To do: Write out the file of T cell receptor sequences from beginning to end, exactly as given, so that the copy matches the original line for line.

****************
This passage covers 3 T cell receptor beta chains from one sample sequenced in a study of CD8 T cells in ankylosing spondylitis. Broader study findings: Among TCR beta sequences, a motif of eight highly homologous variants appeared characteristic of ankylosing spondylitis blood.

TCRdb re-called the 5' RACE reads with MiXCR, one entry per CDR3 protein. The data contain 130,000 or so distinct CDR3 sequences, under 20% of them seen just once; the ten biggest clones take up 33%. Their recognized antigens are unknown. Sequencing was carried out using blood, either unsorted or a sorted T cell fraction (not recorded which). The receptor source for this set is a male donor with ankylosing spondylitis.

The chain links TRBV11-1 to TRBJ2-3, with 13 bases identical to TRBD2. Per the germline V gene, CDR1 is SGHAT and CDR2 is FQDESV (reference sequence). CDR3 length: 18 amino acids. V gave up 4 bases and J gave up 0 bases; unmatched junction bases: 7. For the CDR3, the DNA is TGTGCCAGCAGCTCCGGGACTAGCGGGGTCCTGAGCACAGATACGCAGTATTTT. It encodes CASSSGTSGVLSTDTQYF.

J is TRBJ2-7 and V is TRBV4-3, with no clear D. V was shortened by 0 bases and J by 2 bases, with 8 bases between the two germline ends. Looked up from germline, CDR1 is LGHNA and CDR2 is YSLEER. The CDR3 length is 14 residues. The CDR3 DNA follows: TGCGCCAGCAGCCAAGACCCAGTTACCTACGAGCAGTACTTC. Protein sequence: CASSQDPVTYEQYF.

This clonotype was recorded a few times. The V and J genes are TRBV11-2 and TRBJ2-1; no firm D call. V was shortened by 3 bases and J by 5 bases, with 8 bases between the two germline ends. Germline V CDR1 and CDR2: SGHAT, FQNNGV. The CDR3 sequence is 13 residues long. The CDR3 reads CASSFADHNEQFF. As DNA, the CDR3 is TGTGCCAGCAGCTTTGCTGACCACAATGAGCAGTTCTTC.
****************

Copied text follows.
This passage covers 3 T cell receptor beta chains from one sample sequenced in a study of CD8 T cells in ankylosing spondylitis. Broader study findings: Among TCR beta sequences, a motif of eight highly homologous variants appeared characteristic of ankylosing spondylitis blood.

TCRdb re-called the 5' RACE reads with MiXCR, one entry per CDR3 protein. The data contain 130,000 or so distinct CDR3 sequences, under 20% of them seen just once; the ten biggest clones take up 33%. Their recognized antigens are unknown. Sequencing was carried out using blood, either unsorted or a sorted T cell fraction (not recorded which). The receptor source for this set is a male donor with ankylosing spondylitis.

The chain links TRBV11-1 to TRBJ2-3, with 13 bases identical to TRBD2. Per the germline V gene, CDR1 is SGHAT and CDR2 is FQDESV (reference sequence). CDR3 length: 18 amino acids. V gave up 4 bases and J gave up 0 bases; unmatched junction bases: 7. For the CDR3, the DNA is TGTGCCAGCAGCTCCGGGACTAGCGGGGTCCTGAGCACAGATACGCAGTATTTT. It encodes CASSSGTSGVLSTDTQYF.

J is TRBJ2-7 and V is TRBV4-3, with no clear D. V was shortened by 0 bases and J by 2 bases, with 8 bases between the two germline ends. Looked up from germline, CDR1 is LGHNA and CDR2 is YSLEER. The CDR3 length is 14 residues. The CDR3 DNA follows: TGCGCCAGCAGCCAAGACCCAGTTACCTACGAGCAGTACTTC. Protein sequence: CASSQDPVTYEQYF.

This clonotype was recorded a few times. The V and J genes are TRBV11-2 and TRBJ2-1; no firm D call. V was shortened by 3 bases and J by 5 bases, with 8 bases between the two germline ends. Germline V CDR1 and CDR2: SGHAT, FQNNGV. The CDR3 sequence is 13 residues long. The CDR3 reads CASSFADHNEQFF. As DNA, the CDR3 is TGTGCCAGCAGCTTTGCTGACCACAATGAGCAGTTCTTC.